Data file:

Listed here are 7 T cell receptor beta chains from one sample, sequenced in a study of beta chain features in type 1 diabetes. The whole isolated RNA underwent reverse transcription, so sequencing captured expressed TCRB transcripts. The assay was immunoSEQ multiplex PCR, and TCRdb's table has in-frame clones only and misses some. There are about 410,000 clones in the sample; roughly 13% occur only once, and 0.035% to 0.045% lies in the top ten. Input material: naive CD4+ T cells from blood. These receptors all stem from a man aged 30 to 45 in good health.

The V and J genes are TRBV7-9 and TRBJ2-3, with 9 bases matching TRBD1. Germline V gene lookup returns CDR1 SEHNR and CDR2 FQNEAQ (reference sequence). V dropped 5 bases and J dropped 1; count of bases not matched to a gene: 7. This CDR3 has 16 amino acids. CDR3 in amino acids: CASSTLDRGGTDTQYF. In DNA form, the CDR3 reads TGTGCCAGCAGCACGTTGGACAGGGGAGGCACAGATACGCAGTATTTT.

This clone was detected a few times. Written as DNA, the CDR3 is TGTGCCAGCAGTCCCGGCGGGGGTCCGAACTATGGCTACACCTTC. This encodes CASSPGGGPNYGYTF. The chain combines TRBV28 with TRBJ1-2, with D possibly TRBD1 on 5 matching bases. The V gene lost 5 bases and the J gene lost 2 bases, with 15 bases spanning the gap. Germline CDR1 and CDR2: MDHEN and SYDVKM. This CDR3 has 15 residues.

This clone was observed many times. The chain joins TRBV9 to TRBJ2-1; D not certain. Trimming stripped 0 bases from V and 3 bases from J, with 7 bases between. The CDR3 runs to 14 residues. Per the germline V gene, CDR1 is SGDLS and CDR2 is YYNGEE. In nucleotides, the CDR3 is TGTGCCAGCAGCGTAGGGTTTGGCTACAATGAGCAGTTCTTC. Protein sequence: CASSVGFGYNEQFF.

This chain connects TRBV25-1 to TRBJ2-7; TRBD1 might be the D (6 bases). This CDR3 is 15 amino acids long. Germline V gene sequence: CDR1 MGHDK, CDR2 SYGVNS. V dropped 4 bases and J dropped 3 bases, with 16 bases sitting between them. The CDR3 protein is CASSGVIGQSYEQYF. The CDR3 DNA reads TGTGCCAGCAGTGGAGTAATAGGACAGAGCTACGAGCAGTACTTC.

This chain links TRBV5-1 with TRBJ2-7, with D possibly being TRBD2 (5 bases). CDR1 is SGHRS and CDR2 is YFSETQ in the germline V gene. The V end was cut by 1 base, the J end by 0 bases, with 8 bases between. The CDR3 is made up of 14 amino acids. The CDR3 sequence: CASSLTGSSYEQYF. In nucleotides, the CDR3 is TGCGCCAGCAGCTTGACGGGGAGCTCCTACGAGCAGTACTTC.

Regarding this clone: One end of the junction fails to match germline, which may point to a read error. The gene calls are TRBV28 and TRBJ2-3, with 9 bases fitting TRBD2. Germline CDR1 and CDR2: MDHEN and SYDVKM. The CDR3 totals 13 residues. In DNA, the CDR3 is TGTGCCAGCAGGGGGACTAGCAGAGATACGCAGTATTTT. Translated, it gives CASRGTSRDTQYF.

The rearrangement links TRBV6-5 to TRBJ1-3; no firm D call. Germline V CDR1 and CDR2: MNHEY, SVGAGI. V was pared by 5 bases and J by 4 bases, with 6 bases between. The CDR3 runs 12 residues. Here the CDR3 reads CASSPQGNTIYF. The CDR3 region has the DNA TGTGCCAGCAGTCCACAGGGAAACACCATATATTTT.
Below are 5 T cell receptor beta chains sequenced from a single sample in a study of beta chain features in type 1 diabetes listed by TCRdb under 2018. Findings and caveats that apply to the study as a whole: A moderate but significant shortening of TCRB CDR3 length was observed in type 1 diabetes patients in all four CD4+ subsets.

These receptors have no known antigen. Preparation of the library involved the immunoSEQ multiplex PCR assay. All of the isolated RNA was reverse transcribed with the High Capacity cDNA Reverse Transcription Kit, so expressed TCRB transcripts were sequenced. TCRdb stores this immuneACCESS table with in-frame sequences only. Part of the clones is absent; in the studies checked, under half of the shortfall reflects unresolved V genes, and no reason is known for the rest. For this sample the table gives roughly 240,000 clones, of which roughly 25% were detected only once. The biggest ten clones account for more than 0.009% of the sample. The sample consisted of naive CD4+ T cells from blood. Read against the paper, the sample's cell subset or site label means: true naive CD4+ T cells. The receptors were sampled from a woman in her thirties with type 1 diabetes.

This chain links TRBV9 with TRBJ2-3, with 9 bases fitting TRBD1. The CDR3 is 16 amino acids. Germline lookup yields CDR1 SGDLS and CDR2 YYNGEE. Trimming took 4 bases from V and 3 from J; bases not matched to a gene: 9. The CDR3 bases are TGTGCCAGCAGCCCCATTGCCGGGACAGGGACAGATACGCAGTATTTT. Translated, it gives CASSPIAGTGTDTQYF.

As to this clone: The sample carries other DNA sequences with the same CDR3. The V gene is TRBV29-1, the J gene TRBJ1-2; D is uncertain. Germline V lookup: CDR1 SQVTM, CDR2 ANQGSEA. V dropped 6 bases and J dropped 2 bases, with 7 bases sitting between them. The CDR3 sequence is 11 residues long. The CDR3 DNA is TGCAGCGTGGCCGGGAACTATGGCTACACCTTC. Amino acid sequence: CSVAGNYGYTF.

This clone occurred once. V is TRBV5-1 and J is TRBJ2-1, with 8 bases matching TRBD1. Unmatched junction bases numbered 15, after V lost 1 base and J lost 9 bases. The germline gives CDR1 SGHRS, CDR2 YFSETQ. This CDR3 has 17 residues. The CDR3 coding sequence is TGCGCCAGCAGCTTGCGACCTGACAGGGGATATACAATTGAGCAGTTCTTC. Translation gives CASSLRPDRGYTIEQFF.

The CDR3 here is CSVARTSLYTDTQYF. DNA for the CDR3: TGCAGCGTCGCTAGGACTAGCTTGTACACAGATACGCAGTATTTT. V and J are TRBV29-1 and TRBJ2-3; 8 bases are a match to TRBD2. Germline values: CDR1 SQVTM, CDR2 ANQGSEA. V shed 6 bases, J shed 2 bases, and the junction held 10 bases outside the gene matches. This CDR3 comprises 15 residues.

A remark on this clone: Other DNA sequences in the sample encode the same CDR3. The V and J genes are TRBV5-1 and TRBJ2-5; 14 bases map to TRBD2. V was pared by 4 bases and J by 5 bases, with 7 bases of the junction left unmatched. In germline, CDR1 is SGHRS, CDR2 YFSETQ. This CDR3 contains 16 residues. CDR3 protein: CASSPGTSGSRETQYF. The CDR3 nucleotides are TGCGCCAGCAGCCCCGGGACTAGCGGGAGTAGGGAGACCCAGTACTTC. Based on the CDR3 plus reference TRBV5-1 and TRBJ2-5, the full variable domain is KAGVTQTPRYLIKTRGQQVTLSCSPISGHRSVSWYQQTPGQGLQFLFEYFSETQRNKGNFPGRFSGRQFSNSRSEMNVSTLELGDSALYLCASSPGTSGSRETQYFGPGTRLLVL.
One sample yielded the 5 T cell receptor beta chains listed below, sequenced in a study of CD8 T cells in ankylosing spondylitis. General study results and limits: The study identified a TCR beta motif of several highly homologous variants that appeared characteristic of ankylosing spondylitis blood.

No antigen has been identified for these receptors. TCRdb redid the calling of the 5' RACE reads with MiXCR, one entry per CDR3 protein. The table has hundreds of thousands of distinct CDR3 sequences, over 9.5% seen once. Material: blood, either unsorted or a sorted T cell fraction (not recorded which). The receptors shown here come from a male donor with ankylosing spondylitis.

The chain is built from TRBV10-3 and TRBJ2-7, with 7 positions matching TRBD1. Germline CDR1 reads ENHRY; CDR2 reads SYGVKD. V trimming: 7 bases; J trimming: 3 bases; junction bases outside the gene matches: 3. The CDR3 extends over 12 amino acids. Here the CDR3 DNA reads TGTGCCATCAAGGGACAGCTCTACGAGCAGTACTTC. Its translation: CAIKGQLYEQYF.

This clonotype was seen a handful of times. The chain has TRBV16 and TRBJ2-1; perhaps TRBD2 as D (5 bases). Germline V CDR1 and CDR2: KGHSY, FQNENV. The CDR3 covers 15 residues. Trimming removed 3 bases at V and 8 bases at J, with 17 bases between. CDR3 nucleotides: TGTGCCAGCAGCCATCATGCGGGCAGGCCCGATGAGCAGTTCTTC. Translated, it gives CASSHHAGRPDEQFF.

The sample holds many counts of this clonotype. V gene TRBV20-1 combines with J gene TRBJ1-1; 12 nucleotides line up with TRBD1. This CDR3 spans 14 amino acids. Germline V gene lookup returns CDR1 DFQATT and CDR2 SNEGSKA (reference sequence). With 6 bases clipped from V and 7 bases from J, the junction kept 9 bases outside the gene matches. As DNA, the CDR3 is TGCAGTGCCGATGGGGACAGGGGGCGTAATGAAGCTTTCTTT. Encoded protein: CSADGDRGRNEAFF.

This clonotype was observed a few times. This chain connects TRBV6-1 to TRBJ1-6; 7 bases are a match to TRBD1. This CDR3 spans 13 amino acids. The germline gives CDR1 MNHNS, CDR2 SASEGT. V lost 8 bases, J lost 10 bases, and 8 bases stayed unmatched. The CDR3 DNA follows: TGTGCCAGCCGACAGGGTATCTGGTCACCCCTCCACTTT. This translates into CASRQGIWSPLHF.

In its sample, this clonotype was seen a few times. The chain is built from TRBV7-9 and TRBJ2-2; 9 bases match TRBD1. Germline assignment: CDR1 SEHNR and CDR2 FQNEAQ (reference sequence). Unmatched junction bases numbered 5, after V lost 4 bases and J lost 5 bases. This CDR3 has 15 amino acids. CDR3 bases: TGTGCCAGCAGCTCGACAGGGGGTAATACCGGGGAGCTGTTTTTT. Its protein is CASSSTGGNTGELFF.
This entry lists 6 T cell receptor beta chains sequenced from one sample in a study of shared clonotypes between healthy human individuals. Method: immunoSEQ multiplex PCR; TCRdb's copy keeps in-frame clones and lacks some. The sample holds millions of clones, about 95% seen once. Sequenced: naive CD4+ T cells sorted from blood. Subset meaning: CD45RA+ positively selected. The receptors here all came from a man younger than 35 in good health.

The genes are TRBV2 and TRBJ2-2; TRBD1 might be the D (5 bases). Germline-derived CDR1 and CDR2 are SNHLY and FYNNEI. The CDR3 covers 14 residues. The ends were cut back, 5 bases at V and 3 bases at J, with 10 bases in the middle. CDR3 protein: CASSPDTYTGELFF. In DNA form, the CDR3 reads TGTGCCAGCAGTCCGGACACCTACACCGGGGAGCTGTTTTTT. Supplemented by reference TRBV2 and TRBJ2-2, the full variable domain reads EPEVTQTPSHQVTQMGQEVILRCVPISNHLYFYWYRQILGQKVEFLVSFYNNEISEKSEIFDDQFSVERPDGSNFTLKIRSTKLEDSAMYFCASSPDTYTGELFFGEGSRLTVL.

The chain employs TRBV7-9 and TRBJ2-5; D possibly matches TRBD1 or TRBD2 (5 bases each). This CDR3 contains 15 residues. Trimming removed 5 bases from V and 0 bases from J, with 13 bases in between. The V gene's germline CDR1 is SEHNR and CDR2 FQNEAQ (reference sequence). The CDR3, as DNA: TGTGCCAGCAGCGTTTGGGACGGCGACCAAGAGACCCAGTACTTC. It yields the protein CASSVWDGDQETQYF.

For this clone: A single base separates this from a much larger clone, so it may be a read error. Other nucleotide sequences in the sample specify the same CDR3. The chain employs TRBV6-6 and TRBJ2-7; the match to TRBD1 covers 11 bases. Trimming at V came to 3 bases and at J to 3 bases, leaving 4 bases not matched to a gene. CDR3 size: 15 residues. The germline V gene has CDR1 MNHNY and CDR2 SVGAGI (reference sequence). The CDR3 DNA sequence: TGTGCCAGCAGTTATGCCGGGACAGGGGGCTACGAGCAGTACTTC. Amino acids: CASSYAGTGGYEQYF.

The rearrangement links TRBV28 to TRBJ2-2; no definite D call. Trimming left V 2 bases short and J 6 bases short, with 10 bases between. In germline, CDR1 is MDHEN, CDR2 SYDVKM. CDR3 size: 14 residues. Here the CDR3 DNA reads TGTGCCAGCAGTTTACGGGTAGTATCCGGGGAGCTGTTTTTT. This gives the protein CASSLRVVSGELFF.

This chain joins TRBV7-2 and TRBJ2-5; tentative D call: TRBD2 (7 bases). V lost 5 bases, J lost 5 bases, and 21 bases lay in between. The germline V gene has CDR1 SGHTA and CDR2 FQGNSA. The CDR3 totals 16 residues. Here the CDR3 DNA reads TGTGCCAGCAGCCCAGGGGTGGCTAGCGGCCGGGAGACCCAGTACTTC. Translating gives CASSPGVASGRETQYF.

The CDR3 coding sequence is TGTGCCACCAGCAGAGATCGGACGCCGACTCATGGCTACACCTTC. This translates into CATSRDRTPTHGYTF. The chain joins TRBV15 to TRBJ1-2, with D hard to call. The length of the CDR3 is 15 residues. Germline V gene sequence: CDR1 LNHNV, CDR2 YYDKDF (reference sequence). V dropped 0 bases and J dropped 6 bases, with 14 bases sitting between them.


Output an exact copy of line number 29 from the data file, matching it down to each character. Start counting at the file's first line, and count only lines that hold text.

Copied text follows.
The CDR3 coding sequence is TGTGCCACCAGCAGAGATCGGACGCCGACTCATGGCTACACCTTC. This translates into CATSRDRTPTHGYTF. The chain joins TRBV15 to TRBJ1-2, with D hard to call. The length of the CDR3 is 15 residues. Germline V gene sequence: CDR1 LNHNV, CDR2 YYDKDF (reference sequence). V dropped 0 bases and J dropped 6 bases, with 14 bases sitting between them.